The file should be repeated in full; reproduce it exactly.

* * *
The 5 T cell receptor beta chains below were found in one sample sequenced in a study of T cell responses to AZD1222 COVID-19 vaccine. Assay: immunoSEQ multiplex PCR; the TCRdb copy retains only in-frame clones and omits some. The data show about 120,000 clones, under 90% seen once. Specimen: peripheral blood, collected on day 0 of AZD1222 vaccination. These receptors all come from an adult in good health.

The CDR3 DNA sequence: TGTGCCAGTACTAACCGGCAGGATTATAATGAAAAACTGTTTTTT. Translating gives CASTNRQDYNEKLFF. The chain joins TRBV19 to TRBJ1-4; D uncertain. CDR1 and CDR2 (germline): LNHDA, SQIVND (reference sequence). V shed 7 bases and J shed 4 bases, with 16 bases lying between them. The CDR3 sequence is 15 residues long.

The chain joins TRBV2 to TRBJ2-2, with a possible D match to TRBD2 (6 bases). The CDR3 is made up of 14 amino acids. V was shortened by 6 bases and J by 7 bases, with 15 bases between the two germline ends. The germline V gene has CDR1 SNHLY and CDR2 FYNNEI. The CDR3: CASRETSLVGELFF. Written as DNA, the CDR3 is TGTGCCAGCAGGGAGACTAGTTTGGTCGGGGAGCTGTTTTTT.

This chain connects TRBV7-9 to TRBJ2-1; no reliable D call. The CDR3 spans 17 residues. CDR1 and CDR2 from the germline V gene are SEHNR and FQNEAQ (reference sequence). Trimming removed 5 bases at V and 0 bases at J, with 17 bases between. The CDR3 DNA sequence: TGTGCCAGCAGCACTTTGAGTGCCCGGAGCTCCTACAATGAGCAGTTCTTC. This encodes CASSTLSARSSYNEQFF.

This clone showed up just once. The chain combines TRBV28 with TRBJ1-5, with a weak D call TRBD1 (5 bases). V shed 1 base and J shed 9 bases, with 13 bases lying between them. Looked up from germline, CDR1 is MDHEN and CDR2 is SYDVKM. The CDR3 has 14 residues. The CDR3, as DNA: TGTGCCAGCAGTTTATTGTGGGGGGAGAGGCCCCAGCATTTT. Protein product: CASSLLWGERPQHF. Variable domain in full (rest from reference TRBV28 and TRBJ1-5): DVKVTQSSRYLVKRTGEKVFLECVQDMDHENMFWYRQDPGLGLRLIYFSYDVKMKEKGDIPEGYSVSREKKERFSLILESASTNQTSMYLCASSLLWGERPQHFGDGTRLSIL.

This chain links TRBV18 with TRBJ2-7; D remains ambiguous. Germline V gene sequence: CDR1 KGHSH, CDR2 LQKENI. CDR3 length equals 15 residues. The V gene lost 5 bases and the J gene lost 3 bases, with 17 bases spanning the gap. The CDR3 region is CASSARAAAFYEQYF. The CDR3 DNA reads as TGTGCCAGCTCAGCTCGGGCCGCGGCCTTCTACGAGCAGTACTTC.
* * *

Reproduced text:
The 5 T cell receptor beta chains below were found in one sample sequenced in a study of T cell responses to AZD1222 COVID-19 vaccine. Assay: immunoSEQ multiplex PCR; the TCRdb copy retains only in-frame clones and omits some. The data show about 120,000 clones, under 90% seen once. Specimen: peripheral blood, collected on day 0 of AZD1222 vaccination. These receptors all come from an adult in good health.

The CDR3 DNA sequence: TGTGCCAGTACTAACCGGCAGGATTATAATGAAAAACTGTTTTTT. Translating gives CASTNRQDYNEKLFF. The chain joins TRBV19 to TRBJ1-4; D uncertain. CDR1 and CDR2 (germline): LNHDA, SQIVND (reference sequence). V shed 7 bases and J shed 4 bases, with 16 bases lying between them. The CDR3 sequence is 15 residues long.

The chain joins TRBV2 to TRBJ2-2, with a possible D match to TRBD2 (6 bases). The CDR3 is made up of 14 amino acids. V was shortened by 6 bases and J by 7 bases, with 15 bases between the two germline ends. The germline V gene has CDR1 SNHLY and CDR2 FYNNEI. The CDR3: CASRETSLVGELFF. Written as DNA, the CDR3 is TGTGCCAGCAGGGAGACTAGTTTGGTCGGGGAGCTGTTTTTT.

This chain connects TRBV7-9 to TRBJ2-1; no reliable D call. The CDR3 spans 17 residues. CDR1 and CDR2 from the germline V gene are SEHNR and FQNEAQ (reference sequence). Trimming removed 5 bases at V and 0 bases at J, with 17 bases between. The CDR3 DNA sequence: TGTGCCAGCAGCACTTTGAGTGCCCGGAGCTCCTACAATGAGCAGTTCTTC. This encodes CASSTLSARSSYNEQFF.

This clone showed up just once. The chain combines TRBV28 with TRBJ1-5, with a weak D call TRBD1 (5 bases). V shed 1 base and J shed 9 bases, with 13 bases lying between them. Looked up from germline, CDR1 is MDHEN and CDR2 is SYDVKM. The CDR3 has 14 residues. The CDR3, as DNA: TGTGCCAGCAGTTTATTGTGGGGGGAGAGGCCCCAGCATTTT. Protein product: CASSLLWGERPQHF. Variable domain in full (rest from reference TRBV28 and TRBJ1-5): DVKVTQSSRYLVKRTGEKVFLECVQDMDHENMFWYRQDPGLGLRLIYFSYDVKMKEKGDIPEGYSVSREKKERFSLILESASTNQTSMYLCASSLLWGERPQHFGDGTRLSIL.

This chain links TRBV18 with TRBJ2-7; D remains ambiguous. Germline V gene sequence: CDR1 KGHSH, CDR2 LQKENI. CDR3 length equals 15 residues. The V gene lost 5 bases and the J gene lost 3 bases, with 17 bases spanning the gap. The CDR3 region is CASSARAAAFYEQYF. The CDR3 DNA reads as TGTGCCAGCTCAGCTCGGGCCGCGGCCTTCTACGAGCAGTACTTC.